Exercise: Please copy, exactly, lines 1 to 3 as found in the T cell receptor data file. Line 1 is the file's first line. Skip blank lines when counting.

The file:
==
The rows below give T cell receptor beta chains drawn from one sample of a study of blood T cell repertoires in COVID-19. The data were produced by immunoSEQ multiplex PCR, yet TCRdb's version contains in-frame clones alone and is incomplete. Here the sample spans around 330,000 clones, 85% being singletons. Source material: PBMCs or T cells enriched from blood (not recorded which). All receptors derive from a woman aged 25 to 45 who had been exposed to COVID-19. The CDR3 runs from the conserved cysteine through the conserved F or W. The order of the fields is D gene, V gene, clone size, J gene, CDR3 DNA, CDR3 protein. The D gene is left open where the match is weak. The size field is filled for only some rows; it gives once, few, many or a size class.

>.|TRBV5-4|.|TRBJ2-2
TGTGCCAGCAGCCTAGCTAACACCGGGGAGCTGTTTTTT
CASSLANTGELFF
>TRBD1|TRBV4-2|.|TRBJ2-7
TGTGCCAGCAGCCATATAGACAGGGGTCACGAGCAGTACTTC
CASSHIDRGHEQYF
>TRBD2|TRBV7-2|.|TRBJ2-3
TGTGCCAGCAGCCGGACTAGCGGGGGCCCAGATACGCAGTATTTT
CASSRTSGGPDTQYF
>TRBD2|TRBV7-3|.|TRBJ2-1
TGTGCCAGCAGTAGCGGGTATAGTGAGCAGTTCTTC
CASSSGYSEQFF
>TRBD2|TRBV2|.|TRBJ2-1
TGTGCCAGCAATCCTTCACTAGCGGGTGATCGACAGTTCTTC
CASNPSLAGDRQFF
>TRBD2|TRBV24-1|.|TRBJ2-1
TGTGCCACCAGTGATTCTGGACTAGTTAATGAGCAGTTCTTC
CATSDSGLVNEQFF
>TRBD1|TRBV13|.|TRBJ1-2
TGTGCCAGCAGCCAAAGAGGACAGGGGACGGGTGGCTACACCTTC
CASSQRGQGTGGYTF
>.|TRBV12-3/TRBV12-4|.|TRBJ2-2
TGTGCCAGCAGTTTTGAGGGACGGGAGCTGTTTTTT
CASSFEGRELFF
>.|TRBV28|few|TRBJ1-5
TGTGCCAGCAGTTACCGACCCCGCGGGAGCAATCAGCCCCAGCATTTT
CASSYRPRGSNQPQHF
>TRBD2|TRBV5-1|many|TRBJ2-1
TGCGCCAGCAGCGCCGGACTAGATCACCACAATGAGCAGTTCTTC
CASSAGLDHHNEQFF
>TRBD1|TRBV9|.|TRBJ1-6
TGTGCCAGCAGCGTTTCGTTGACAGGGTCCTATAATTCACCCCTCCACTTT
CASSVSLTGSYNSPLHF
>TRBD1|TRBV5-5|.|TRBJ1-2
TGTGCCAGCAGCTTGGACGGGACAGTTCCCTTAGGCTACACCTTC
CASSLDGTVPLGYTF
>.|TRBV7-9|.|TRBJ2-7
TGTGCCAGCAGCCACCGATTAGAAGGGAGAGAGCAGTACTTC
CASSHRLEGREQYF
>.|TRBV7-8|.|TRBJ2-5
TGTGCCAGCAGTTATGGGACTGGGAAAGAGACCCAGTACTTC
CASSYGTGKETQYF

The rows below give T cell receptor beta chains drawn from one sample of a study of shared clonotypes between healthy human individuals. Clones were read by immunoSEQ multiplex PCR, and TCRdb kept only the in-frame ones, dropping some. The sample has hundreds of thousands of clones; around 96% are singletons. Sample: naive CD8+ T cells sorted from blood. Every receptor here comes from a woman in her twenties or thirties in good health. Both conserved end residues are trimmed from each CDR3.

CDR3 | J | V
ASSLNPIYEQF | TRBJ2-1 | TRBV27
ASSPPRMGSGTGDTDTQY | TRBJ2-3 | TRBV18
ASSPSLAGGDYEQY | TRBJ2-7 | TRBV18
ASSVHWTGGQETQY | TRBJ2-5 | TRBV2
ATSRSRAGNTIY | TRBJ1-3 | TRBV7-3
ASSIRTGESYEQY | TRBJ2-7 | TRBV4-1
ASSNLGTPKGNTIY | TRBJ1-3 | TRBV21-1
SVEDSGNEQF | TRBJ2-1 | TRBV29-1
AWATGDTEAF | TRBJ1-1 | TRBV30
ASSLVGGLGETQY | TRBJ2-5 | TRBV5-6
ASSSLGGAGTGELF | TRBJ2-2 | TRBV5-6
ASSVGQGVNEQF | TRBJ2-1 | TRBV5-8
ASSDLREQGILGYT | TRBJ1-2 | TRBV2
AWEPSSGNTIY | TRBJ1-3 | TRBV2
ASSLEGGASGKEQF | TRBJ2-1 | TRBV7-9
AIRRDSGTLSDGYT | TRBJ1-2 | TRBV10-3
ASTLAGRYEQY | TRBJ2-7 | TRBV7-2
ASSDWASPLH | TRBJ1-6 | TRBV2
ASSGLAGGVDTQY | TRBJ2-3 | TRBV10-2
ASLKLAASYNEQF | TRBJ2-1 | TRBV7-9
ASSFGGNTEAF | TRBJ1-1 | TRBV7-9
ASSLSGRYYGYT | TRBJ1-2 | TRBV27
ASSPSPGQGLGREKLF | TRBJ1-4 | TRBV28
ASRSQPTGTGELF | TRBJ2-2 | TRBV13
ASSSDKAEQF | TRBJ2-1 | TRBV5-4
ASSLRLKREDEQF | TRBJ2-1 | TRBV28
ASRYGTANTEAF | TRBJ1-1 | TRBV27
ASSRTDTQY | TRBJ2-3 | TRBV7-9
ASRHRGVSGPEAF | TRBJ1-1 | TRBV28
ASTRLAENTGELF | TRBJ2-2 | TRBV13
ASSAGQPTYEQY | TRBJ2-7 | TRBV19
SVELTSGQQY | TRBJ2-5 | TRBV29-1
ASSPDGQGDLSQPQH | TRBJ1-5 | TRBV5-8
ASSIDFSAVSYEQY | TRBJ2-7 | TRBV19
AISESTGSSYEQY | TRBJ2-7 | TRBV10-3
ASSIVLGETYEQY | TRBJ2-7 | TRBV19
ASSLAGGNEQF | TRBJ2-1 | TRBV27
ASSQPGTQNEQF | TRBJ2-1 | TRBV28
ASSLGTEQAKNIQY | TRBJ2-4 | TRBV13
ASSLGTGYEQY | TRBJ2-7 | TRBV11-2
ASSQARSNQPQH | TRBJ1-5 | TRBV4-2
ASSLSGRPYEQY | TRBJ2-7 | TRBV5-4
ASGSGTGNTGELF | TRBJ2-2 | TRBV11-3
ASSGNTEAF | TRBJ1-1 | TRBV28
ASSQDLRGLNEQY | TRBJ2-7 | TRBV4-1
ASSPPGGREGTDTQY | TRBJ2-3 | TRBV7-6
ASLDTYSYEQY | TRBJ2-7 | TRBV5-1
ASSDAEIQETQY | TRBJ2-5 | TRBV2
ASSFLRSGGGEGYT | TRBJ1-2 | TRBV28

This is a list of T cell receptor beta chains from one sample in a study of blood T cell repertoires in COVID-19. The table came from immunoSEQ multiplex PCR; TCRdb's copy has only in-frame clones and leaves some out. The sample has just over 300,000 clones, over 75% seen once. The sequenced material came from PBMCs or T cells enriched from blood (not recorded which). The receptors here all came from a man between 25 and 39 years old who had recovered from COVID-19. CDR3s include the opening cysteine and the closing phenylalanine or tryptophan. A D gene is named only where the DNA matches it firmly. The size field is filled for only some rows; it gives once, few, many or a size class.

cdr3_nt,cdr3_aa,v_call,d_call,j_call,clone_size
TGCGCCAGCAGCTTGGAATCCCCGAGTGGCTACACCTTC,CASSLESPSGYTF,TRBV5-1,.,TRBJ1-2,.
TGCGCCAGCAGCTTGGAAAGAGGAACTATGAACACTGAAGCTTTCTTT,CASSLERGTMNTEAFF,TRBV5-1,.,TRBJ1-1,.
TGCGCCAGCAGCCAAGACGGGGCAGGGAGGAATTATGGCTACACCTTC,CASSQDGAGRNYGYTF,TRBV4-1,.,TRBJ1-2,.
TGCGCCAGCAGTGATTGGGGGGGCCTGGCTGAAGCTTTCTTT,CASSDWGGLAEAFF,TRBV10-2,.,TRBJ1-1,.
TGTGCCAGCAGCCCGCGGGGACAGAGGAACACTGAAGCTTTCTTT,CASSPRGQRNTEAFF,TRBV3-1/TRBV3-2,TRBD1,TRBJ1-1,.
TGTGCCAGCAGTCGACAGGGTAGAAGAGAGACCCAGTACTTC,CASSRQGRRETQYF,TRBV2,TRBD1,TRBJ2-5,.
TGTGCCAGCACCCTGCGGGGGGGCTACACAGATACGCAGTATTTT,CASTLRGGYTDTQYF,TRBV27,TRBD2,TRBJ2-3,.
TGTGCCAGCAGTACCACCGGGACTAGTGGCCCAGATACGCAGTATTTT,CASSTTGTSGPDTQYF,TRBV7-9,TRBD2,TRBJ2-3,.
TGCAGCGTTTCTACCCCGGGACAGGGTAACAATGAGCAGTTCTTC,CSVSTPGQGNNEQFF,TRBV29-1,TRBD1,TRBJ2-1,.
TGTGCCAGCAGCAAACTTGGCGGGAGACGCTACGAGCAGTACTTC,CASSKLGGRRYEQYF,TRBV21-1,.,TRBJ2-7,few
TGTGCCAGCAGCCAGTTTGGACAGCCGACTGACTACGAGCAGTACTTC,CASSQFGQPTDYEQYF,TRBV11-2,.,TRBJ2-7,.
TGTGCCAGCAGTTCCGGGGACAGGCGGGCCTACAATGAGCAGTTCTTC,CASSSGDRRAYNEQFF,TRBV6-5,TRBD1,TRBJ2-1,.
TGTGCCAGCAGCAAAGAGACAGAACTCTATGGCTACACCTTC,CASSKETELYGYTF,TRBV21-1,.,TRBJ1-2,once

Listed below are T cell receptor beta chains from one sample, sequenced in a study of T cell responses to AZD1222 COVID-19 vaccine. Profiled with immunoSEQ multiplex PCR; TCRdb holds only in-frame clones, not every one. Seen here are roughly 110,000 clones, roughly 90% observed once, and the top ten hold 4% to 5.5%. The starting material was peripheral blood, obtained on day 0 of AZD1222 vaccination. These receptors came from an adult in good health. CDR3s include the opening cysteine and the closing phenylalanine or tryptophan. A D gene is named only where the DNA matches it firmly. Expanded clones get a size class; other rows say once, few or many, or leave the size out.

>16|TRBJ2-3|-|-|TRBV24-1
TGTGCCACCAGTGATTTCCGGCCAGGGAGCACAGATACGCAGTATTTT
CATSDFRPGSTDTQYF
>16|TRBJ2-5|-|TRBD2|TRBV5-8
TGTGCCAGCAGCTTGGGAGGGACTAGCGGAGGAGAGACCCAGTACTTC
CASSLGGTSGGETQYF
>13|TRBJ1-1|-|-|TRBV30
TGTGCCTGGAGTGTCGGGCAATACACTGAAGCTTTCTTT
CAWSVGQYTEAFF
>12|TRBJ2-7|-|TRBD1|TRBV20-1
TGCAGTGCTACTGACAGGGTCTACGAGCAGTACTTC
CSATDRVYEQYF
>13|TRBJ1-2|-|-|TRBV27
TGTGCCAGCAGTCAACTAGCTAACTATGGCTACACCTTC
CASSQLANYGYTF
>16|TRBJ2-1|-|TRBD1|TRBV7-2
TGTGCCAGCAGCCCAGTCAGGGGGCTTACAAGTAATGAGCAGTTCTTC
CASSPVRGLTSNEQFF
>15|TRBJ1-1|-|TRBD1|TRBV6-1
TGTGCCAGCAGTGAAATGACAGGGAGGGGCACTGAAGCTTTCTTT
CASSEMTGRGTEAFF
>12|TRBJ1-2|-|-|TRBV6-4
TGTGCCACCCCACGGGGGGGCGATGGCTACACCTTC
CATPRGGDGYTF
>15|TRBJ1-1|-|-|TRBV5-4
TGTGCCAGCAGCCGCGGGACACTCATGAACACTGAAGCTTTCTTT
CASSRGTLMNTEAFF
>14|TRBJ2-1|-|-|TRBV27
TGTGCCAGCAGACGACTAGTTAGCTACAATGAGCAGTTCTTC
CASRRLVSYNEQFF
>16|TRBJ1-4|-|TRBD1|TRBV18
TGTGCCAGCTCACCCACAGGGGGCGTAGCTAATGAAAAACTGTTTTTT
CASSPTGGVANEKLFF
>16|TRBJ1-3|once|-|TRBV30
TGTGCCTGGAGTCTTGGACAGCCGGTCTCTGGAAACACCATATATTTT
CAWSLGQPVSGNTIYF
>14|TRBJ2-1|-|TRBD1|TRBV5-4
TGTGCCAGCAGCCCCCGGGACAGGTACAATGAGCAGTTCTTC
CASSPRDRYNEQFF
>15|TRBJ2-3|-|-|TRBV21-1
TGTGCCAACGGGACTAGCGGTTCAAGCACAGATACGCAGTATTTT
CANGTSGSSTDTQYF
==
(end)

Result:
The rows below give T cell receptor beta chains drawn from one sample of a study of blood T cell repertoires in COVID-19. The data were produced by immunoSEQ multiplex PCR, yet TCRdb's version contains in-frame clones alone and is incomplete. Here the sample spans around 330,000 clones, 85% being singletons. Source material: PBMCs or T cells enriched from blood (not recorded which). All receptors derive from a woman aged 25 to 45 who had been exposed to COVID-19. The CDR3 runs from the conserved cysteine through the conserved F or W. The order of the fields is D gene, V gene, clone size, J gene, CDR3 DNA, CDR3 protein. The D gene is left open where the match is weak. The size field is filled for only some rows; it gives once, few, many or a size class.

>.|TRBV5-4|.|TRBJ2-2
TGTGCCAGCAGCCTAGCTAACACCGGGGAGCTGTTTTTT